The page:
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Cambodia explores carbon

Cambodia explores carbon

7 rubber plantation chivoan

Prices in the global carbon market are too low to provide an incentive for Cambodian businesses to engage in carbon offset schemes, but there are other options for businesses to gain funds for emission reduction, industry experts say.

Speaking on the sidelines of a two-day educational workshop on carbon markets at the Sunway Hotel in Phnom Penh yesterday, Dr Paul Dargucsh of the International Energy Centre said carbon trading was not economically viable in the current market climate. Dargusch says said carbon offsets – where companies sell their carbon savings to buyers whose emissions are capped – would be challenging in the current business climate, given prices  are a mere $5 per tonne.

“So under the current market conditions, it’s a tough business, the numbers don’t quite stack up.”

Dargusch says the slowdown in Europe, an oversupply of offsets from emerging markets at a  time when prices were high and international disparities on the politics of climate change had seen prices fall from as high as $30. Still, local industries are hopeful.

Members of Cambodia’s rubber sector were keen to learn of  possible benefits for off-setting emissions in the production process.

Yin Song, director of the Rubber Research Institute of Cambodia, said members want to know “how to calculate carbon in rubber . . . and to know how we can sell the carbon.”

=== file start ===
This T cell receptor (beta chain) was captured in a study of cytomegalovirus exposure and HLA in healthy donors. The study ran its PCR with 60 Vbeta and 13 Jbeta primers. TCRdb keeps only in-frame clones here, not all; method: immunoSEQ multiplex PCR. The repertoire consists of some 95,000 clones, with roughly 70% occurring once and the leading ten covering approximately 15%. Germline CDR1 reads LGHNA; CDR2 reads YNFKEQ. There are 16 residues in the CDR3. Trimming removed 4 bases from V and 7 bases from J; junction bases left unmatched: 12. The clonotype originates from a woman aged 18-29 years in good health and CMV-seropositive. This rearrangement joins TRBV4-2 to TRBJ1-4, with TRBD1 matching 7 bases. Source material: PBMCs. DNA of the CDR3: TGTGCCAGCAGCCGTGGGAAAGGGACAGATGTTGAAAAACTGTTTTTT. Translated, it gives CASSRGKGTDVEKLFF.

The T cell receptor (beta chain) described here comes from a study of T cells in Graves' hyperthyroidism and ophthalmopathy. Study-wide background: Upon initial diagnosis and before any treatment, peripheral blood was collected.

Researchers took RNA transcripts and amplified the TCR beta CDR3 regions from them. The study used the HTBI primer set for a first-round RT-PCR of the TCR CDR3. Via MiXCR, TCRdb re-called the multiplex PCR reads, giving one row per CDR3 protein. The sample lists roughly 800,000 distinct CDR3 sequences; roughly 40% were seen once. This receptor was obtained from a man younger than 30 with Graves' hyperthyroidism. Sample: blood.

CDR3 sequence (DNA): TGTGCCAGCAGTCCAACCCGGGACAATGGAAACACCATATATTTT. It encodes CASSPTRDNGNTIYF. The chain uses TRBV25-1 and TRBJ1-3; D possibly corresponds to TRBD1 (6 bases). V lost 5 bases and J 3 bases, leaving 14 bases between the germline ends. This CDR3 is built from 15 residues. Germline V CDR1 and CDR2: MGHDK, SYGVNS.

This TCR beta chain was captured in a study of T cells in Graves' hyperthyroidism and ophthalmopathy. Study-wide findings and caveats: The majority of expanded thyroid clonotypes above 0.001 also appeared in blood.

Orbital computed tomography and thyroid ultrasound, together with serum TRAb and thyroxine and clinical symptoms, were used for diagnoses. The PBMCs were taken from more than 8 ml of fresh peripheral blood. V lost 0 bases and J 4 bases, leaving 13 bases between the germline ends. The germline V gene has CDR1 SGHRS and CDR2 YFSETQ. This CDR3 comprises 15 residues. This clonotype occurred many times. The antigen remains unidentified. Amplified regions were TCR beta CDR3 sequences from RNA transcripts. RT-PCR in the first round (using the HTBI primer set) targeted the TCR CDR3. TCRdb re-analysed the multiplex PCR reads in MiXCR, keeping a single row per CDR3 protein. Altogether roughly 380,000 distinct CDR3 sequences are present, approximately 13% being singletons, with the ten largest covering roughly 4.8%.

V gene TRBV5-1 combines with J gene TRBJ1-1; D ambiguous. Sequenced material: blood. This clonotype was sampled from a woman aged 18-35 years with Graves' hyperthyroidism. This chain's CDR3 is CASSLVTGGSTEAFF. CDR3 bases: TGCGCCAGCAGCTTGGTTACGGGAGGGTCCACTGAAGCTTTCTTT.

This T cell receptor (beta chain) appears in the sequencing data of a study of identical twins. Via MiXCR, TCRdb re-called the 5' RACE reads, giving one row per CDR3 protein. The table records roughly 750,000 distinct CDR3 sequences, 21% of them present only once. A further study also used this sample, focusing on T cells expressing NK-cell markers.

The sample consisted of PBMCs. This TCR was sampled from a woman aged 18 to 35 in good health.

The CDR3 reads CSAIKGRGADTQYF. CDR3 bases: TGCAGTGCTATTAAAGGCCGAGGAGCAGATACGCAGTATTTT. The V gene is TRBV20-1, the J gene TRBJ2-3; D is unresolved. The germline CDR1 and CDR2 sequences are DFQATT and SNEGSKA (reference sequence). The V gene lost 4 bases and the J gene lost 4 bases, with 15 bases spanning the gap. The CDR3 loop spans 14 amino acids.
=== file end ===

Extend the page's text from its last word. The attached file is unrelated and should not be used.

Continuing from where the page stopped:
Dargusch says initiatives such as the UN-backed Green Climate Fund, whose funding options are not restricted to carbon reduction, provide alternative incentives while waiting for prices to return to viable levels.

“If you look at the broad climate policy frameworks, we have the market based ones in one place, and the green climate fund is deliberately positioned outside of that”

Sarah Sitts of international NGO PACT, which works closely with community forest groups ìn Cambodia’s Oddar Meanchey province as part of a UN-backed carbon trading scheme, insists that there is a market for the purchase of carbon credits, albeit a voluntary market.  

Buyers on the voluntary market work through the government as the credit seller, but Sitts said that often entails slow sales turnaround.

“One key issue for sales is a need for the Royal Government of Cambodia decision-making structures that allow the Forestry Administration [credit seller] to move quickly to confirm sales to buyers who want to purchase credits, as offers are only valid for fixed periods of time, and this has been a challenge to date.” Sitts said.

Additional reporting Rann Reuy

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